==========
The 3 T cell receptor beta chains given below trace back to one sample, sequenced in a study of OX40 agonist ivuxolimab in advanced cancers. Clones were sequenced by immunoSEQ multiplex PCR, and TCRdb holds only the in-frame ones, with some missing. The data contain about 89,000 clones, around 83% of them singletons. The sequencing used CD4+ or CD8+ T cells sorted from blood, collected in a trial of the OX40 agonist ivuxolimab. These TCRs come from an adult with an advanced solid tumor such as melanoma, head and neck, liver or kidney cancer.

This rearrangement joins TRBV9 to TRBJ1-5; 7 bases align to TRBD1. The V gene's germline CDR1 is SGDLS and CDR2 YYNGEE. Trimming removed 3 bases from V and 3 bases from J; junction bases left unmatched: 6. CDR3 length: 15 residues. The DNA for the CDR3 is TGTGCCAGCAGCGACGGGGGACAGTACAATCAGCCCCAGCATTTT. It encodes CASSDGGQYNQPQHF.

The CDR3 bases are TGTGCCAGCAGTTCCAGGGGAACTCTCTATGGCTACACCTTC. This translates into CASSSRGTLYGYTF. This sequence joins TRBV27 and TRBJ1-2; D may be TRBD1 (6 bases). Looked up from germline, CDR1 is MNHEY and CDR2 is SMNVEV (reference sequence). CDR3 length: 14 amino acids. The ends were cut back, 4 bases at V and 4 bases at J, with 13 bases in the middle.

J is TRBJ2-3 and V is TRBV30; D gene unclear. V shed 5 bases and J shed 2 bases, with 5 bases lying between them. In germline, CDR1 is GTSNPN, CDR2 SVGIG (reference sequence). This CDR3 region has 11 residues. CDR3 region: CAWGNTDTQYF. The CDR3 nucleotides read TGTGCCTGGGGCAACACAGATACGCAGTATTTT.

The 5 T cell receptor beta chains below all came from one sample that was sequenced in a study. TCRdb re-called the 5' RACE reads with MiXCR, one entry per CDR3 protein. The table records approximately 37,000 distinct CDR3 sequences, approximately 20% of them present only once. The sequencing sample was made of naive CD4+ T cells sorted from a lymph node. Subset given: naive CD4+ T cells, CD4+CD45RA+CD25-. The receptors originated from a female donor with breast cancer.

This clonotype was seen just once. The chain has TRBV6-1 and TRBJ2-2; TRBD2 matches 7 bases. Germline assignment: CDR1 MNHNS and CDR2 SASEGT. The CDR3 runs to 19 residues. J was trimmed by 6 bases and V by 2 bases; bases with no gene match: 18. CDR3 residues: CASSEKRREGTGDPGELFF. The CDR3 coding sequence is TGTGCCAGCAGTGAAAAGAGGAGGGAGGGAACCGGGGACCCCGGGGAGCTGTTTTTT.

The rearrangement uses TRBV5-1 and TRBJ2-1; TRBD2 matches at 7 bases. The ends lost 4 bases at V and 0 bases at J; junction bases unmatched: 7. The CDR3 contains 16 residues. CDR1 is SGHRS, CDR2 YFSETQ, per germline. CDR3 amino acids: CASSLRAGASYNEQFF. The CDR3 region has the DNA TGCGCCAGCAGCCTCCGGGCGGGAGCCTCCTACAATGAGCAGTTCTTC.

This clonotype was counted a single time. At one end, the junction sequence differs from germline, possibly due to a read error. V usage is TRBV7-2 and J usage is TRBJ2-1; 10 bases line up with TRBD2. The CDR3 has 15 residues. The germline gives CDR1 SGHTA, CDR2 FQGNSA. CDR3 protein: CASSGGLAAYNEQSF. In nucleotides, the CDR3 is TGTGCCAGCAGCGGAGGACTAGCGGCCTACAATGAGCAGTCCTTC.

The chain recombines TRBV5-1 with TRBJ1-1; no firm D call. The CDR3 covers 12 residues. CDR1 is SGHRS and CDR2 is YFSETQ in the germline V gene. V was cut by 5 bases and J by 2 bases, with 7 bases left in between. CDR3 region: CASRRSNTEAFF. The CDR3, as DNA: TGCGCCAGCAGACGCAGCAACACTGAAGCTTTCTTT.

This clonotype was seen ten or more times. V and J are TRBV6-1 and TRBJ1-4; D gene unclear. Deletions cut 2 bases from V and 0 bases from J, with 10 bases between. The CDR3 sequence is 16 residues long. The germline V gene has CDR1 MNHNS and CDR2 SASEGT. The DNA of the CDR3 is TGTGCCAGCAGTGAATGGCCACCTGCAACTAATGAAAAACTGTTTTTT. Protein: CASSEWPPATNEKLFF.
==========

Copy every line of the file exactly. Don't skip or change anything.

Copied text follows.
The 3 T cell receptor beta chains given below trace back to one sample, sequenced in a study of OX40 agonist ivuxolimab in advanced cancers. Clones were sequenced by immunoSEQ multiplex PCR, and TCRdb holds only the in-frame ones, with some missing. The data contain about 89,000 clones, around 83% of them singletons. The sequencing used CD4+ or CD8+ T cells sorted from blood, collected in a trial of the OX40 agonist ivuxolimab. These TCRs come from an adult with an advanced solid tumor such as melanoma, head and neck, liver or kidney cancer.

This rearrangement joins TRBV9 to TRBJ1-5; 7 bases align to TRBD1. The V gene's germline CDR1 is SGDLS and CDR2 YYNGEE. Trimming removed 3 bases from V and 3 bases from J; junction bases left unmatched: 6. CDR3 length: 15 residues. The DNA for the CDR3 is TGTGCCAGCAGCGACGGGGGACAGTACAATCAGCCCCAGCATTTT. It encodes CASSDGGQYNQPQHF.

The CDR3 bases are TGTGCCAGCAGTTCCAGGGGAACTCTCTATGGCTACACCTTC. This translates into CASSSRGTLYGYTF. This sequence joins TRBV27 and TRBJ1-2; D may be TRBD1 (6 bases). Looked up from germline, CDR1 is MNHEY and CDR2 is SMNVEV (reference sequence). CDR3 length: 14 amino acids. The ends were cut back, 4 bases at V and 4 bases at J, with 13 bases in the middle.

J is TRBJ2-3 and V is TRBV30; D gene unclear. V shed 5 bases and J shed 2 bases, with 5 bases lying between them. In germline, CDR1 is GTSNPN, CDR2 SVGIG (reference sequence). This CDR3 region has 11 residues. CDR3 region: CAWGNTDTQYF. The CDR3 nucleotides read TGTGCCTGGGGCAACACAGATACGCAGTATTTT.

The 5 T cell receptor beta chains below all came from one sample that was sequenced in a study. TCRdb re-called the 5' RACE reads with MiXCR, one entry per CDR3 protein. The table records approximately 37,000 distinct CDR3 sequences, approximately 20% of them present only once. The sequencing sample was made of naive CD4+ T cells sorted from a lymph node. Subset given: naive CD4+ T cells, CD4+CD45RA+CD25-. The receptors originated from a female donor with breast cancer.

This clonotype was seen just once. The chain has TRBV6-1 and TRBJ2-2; TRBD2 matches 7 bases. Germline assignment: CDR1 MNHNS and CDR2 SASEGT. The CDR3 runs to 19 residues. J was trimmed by 6 bases and V by 2 bases; bases with no gene match: 18. CDR3 residues: CASSEKRREGTGDPGELFF. The CDR3 coding sequence is TGTGCCAGCAGTGAAAAGAGGAGGGAGGGAACCGGGGACCCCGGGGAGCTGTTTTTT.

The rearrangement uses TRBV5-1 and TRBJ2-1; TRBD2 matches at 7 bases. The ends lost 4 bases at V and 0 bases at J; junction bases unmatched: 7. The CDR3 contains 16 residues. CDR1 is SGHRS, CDR2 YFSETQ, per germline. CDR3 amino acids: CASSLRAGASYNEQFF. The CDR3 region has the DNA TGCGCCAGCAGCCTCCGGGCGGGAGCCTCCTACAATGAGCAGTTCTTC.

This clonotype was counted a single time. At one end, the junction sequence differs from germline, possibly due to a read error. V usage is TRBV7-2 and J usage is TRBJ2-1; 10 bases line up with TRBD2. The CDR3 has 15 residues. The germline gives CDR1 SGHTA, CDR2 FQGNSA. CDR3 protein: CASSGGLAAYNEQSF. In nucleotides, the CDR3 is TGTGCCAGCAGCGGAGGACTAGCGGCCTACAATGAGCAGTCCTTC.

The chain recombines TRBV5-1 with TRBJ1-1; no firm D call. The CDR3 covers 12 residues. CDR1 is SGHRS and CDR2 is YFSETQ in the germline V gene. V was cut by 5 bases and J by 2 bases, with 7 bases left in between. CDR3 region: CASRRSNTEAFF. The CDR3, as DNA: TGCGCCAGCAGACGCAGCAACACTGAAGCTTTCTTT.

This clonotype was seen ten or more times. V and J are TRBV6-1 and TRBJ1-4; D gene unclear. Deletions cut 2 bases from V and 0 bases from J, with 10 bases between. The CDR3 sequence is 16 residues long. The germline V gene has CDR1 MNHNS and CDR2 SASEGT. The DNA of the CDR3 is TGTGCCAGCAGTGAATGGCCACCTGCAACTAATGAAAAACTGTTTTTT. Protein: CASSEWPPATNEKLFF.